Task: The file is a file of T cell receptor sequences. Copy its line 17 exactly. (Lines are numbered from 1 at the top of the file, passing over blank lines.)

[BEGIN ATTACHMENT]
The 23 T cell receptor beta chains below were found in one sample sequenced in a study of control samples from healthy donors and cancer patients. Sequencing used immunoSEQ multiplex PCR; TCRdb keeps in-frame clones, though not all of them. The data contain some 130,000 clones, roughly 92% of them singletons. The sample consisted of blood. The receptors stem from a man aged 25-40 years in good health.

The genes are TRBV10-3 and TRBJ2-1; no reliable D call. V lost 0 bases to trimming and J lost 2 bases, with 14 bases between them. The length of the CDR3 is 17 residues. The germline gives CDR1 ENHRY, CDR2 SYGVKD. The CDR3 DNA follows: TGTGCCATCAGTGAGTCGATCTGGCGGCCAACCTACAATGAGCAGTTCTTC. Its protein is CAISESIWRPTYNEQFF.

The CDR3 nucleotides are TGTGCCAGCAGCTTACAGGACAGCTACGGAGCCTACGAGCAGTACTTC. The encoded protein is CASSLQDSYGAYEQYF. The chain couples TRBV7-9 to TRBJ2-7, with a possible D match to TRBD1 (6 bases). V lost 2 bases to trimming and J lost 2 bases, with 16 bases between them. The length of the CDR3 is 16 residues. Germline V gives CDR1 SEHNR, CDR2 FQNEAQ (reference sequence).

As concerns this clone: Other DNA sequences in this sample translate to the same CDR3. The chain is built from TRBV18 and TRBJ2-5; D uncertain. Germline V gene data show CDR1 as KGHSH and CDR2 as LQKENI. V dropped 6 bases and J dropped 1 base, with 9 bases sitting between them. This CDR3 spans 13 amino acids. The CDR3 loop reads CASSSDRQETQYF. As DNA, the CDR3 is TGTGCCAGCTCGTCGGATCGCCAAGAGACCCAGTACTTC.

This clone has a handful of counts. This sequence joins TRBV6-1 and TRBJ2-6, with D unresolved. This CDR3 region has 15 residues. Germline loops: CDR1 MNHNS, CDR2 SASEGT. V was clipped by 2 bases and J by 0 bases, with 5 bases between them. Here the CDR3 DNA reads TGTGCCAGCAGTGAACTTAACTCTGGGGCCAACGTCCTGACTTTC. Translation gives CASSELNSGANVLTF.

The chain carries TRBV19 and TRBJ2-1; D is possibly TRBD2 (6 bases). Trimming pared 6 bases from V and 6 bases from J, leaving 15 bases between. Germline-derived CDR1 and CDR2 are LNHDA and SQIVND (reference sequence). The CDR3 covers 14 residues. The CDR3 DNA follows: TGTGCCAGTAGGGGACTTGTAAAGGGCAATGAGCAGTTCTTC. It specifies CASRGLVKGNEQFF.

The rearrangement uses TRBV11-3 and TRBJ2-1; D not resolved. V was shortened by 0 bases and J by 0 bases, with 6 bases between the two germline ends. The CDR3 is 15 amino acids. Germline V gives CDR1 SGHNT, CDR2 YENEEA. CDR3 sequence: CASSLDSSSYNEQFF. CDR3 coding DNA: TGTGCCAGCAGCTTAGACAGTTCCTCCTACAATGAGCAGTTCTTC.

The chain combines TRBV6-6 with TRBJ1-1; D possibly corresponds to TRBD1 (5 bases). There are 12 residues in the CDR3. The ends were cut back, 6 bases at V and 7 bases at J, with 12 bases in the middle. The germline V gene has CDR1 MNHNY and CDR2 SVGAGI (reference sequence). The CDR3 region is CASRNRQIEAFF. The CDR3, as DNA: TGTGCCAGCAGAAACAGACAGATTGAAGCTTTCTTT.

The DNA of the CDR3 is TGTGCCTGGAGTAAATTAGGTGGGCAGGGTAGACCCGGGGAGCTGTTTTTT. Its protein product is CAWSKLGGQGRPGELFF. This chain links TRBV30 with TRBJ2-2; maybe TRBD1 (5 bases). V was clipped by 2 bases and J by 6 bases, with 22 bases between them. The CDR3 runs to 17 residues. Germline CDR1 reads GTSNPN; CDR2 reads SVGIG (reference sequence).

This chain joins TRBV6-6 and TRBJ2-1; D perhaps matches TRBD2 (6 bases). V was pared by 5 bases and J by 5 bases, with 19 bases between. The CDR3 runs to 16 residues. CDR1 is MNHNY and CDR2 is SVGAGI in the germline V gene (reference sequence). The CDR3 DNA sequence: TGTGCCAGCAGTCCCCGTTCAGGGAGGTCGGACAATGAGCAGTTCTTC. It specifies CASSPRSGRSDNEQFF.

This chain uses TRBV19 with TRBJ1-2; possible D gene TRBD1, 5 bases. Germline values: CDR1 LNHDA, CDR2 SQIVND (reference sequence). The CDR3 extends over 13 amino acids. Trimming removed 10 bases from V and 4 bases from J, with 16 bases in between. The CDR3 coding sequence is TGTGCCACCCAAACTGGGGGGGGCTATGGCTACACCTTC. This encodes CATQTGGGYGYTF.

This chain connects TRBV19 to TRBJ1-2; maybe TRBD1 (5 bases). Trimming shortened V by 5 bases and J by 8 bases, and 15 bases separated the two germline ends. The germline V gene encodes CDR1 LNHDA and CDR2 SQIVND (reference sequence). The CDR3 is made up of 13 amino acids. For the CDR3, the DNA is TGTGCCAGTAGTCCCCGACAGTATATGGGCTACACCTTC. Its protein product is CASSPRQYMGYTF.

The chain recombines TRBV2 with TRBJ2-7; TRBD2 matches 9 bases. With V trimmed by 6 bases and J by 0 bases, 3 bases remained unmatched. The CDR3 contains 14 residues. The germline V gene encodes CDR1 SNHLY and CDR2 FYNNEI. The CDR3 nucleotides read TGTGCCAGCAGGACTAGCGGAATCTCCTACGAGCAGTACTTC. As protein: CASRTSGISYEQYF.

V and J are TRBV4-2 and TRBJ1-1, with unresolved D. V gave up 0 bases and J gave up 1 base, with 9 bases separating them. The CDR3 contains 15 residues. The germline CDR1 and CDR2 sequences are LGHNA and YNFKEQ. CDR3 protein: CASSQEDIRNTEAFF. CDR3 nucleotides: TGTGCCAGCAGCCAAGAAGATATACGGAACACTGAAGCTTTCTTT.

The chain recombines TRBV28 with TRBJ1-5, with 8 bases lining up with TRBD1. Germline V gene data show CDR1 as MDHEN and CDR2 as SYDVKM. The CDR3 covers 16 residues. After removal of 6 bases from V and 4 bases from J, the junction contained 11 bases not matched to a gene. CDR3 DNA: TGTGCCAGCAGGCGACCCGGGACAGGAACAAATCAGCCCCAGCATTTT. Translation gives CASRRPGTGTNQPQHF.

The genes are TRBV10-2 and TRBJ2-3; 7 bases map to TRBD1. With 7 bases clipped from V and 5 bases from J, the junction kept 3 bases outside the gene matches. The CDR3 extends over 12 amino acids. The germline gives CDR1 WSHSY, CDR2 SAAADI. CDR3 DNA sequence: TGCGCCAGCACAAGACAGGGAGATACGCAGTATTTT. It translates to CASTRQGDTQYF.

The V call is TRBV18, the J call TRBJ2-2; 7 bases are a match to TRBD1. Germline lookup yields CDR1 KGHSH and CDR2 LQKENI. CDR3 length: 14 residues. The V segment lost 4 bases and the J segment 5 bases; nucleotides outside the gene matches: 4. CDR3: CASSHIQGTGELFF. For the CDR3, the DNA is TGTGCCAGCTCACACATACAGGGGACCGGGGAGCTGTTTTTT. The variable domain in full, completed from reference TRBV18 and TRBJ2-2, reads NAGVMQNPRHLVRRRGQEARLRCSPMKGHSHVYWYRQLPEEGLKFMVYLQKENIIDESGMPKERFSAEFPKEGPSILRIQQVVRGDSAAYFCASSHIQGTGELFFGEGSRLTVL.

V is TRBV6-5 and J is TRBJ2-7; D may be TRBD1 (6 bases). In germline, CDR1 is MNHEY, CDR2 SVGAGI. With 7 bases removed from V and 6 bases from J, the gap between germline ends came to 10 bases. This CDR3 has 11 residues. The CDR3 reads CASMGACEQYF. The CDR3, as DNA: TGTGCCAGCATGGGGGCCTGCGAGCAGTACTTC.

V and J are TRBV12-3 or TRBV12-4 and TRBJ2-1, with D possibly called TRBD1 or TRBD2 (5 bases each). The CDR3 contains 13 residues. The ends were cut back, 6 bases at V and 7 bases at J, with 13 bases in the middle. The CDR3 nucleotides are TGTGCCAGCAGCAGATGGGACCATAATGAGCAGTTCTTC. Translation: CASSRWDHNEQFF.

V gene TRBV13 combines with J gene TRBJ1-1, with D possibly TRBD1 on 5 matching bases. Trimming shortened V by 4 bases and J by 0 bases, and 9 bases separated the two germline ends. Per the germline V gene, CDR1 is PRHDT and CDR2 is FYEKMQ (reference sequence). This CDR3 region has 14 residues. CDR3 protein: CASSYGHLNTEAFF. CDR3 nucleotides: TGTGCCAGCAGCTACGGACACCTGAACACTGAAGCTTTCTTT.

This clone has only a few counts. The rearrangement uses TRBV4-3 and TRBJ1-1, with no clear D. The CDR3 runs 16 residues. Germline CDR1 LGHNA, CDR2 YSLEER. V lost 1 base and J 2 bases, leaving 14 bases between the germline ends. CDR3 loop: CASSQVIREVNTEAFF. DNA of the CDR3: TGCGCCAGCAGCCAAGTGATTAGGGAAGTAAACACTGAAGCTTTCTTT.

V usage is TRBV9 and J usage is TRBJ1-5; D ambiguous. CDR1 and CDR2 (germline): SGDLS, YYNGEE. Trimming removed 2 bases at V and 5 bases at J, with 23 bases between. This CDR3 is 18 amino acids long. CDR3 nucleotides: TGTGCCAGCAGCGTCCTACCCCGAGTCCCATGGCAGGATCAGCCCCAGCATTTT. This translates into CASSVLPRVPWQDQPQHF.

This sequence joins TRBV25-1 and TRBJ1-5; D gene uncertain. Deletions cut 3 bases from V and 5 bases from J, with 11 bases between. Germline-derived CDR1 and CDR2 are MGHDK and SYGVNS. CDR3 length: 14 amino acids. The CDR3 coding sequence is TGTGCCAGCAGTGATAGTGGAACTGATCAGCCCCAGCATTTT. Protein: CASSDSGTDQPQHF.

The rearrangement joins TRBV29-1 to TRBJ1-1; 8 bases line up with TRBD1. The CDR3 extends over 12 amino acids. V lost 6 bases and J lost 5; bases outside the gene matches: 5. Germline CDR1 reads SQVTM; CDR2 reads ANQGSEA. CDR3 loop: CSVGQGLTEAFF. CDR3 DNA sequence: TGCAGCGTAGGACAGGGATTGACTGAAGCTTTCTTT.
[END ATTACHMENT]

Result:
The V call is TRBV18, the J call TRBJ2-2; 7 bases are a match to TRBD1. Germline lookup yields CDR1 KGHSH and CDR2 LQKENI. CDR3 length: 14 residues. The V segment lost 4 bases and the J segment 5 bases; nucleotides outside the gene matches: 4. CDR3: CASSHIQGTGELFF. For the CDR3, the DNA is TGTGCCAGCTCACACATACAGGGGACCGGGGAGCTGTTTTTT. The variable domain in full, completed from reference TRBV18 and TRBJ2-2, reads NAGVMQNPRHLVRRRGQEARLRCSPMKGHSHVYWYRQLPEEGLKFMVYLQKENIIDESGMPKERFSAEFPKEGPSILRIQQVVRGDSAAYFCASSHIQGTGELFFGEGSRLTVL.